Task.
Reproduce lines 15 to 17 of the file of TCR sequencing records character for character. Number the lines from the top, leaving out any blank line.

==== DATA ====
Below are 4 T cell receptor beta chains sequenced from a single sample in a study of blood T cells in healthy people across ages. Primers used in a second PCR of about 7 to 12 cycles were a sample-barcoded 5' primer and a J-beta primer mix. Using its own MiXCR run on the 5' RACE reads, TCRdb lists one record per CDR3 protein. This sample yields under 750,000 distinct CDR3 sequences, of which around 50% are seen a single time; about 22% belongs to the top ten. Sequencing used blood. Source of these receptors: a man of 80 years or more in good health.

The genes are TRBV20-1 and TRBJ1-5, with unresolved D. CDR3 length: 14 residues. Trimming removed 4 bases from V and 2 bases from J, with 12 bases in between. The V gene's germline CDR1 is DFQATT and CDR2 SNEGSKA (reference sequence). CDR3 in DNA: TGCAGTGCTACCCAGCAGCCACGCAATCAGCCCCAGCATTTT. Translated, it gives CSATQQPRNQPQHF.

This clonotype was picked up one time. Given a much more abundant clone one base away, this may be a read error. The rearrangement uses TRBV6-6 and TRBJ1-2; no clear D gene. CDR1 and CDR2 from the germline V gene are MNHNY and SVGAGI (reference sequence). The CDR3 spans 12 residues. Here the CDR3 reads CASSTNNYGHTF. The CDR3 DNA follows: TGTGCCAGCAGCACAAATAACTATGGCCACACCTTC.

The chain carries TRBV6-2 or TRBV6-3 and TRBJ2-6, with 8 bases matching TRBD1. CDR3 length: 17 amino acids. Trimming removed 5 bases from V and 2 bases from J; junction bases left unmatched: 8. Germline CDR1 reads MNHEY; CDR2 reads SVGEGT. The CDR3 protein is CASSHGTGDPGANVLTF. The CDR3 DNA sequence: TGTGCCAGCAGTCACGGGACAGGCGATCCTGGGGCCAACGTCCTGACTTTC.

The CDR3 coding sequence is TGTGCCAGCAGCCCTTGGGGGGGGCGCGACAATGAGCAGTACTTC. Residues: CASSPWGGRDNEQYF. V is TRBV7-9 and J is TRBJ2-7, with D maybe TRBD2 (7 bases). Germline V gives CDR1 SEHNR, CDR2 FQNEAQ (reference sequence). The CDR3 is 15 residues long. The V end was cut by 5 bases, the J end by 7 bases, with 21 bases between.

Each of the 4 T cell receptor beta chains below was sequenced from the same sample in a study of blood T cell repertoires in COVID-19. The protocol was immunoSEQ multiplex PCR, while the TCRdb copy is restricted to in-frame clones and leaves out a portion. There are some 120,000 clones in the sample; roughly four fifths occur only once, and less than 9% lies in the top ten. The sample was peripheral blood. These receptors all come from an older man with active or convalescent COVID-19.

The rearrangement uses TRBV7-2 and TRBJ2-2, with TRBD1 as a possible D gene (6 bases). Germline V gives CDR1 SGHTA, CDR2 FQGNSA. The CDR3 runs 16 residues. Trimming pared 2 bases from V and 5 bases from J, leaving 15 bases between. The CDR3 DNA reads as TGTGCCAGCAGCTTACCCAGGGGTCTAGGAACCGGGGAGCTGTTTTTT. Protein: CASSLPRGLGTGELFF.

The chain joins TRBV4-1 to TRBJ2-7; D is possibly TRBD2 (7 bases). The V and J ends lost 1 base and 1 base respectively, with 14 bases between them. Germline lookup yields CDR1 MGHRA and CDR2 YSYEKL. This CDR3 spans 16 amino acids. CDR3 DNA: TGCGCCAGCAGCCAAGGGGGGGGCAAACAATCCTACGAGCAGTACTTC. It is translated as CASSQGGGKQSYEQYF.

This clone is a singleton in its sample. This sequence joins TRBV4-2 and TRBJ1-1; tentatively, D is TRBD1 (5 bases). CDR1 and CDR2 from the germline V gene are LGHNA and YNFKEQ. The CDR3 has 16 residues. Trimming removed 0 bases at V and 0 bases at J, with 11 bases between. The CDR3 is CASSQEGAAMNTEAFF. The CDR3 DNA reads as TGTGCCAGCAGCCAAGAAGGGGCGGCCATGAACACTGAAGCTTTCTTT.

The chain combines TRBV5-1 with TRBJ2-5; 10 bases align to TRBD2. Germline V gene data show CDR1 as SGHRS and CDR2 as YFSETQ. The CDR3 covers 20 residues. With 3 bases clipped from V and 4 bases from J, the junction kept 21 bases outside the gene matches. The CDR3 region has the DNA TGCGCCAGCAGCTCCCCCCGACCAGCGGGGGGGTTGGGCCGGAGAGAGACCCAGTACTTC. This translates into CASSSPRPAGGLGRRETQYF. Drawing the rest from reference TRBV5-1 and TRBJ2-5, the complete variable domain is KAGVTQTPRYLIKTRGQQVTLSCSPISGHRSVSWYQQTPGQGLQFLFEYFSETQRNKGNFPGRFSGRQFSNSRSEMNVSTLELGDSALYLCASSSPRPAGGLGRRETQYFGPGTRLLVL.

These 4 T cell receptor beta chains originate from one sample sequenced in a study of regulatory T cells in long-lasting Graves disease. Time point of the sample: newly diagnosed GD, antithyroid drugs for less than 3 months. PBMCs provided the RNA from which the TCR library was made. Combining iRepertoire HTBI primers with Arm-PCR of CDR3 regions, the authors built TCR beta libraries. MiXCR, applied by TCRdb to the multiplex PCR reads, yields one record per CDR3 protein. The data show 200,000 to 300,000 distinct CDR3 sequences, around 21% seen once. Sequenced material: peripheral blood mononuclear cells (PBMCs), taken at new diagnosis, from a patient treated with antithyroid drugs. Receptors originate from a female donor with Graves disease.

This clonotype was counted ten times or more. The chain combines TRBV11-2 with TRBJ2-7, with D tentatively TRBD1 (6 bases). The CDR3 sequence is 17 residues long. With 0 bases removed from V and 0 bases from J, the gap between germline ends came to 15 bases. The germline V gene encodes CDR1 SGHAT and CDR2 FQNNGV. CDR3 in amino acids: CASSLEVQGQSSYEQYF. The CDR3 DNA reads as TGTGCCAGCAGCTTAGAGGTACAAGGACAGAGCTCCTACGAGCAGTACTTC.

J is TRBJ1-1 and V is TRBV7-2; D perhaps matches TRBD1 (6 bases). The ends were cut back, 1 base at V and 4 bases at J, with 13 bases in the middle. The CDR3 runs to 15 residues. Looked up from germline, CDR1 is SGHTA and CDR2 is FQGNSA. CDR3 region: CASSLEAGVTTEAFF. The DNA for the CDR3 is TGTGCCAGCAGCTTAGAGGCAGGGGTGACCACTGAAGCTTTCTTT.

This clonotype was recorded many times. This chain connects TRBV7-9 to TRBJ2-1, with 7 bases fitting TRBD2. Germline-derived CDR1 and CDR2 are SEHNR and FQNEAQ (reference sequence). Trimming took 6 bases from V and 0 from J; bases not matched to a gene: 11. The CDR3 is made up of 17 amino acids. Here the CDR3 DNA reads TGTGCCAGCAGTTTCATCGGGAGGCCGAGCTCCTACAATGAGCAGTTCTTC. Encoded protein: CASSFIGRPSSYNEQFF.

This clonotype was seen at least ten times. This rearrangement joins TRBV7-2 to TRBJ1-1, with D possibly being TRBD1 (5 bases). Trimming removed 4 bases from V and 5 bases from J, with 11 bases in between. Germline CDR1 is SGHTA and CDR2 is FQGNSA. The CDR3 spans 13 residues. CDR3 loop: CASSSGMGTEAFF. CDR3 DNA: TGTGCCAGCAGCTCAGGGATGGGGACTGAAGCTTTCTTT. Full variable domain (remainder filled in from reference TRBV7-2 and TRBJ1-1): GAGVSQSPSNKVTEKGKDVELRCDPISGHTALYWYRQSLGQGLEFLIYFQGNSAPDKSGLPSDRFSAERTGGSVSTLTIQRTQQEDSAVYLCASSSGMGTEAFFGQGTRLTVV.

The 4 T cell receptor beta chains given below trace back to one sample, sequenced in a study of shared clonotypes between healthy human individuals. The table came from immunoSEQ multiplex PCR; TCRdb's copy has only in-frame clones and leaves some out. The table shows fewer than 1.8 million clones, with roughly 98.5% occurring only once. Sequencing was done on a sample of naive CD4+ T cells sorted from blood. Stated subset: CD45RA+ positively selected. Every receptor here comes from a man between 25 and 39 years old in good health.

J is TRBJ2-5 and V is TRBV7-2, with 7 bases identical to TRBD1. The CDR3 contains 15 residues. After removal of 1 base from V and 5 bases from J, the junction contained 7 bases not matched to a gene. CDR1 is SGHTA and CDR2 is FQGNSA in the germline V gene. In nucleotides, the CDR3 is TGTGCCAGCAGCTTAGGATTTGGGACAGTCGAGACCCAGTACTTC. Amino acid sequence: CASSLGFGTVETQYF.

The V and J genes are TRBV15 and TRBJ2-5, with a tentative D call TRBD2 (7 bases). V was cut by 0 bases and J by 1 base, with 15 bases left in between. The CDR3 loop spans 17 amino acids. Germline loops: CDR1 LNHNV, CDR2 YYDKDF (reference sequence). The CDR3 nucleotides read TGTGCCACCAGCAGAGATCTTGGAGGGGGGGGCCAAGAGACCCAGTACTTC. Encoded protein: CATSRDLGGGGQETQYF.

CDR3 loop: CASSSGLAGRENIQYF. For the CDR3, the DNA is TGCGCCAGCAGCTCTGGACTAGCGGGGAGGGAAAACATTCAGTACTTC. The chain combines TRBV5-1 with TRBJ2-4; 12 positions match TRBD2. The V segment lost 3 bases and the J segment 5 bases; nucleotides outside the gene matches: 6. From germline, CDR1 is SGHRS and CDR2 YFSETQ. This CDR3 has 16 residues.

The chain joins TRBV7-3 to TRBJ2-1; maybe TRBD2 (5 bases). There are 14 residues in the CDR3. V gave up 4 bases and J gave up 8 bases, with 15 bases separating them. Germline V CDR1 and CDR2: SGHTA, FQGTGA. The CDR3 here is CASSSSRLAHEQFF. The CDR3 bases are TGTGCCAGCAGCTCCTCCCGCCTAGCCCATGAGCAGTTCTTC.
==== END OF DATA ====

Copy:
This clonotype was seen at least ten times. This rearrangement joins TRBV7-2 to TRBJ1-1, with D possibly being TRBD1 (5 bases). Trimming removed 4 bases from V and 5 bases from J, with 11 bases in between. Germline CDR1 is SGHTA and CDR2 is FQGNSA. The CDR3 spans 13 residues. CDR3 loop: CASSSGMGTEAFF. CDR3 DNA: TGTGCCAGCAGCTCAGGGATGGGGACTGAAGCTTTCTTT. Full variable domain (remainder filled in from reference TRBV7-2 and TRBJ1-1): GAGVSQSPSNKVTEKGKDVELRCDPISGHTALYWYRQSLGQGLEFLIYFQGNSAPDKSGLPSDRFSAERTGGSVSTLTIQRTQQEDSAVYLCASSSGMGTEAFFGQGTRLTVV.

The 4 T cell receptor beta chains given below trace back to one sample, sequenced in a study of shared clonotypes between healthy human individuals. The table came from immunoSEQ multiplex PCR; TCRdb's copy has only in-frame clones and leaves some out. The table shows fewer than 1.8 million clones, with roughly 98.5% occurring only once. Sequencing was done on a sample of naive CD4+ T cells sorted from blood. Stated subset: CD45RA+ positively selected. Every receptor here comes from a man between 25 and 39 years old in good health.

J is TRBJ2-5 and V is TRBV7-2, with 7 bases identical to TRBD1. The CDR3 contains 15 residues. After removal of 1 base from V and 5 bases from J, the junction contained 7 bases not matched to a gene. CDR1 is SGHTA and CDR2 is FQGNSA in the germline V gene. In nucleotides, the CDR3 is TGTGCCAGCAGCTTAGGATTTGGGACAGTCGAGACCCAGTACTTC. Amino acid sequence: CASSLGFGTVETQYF.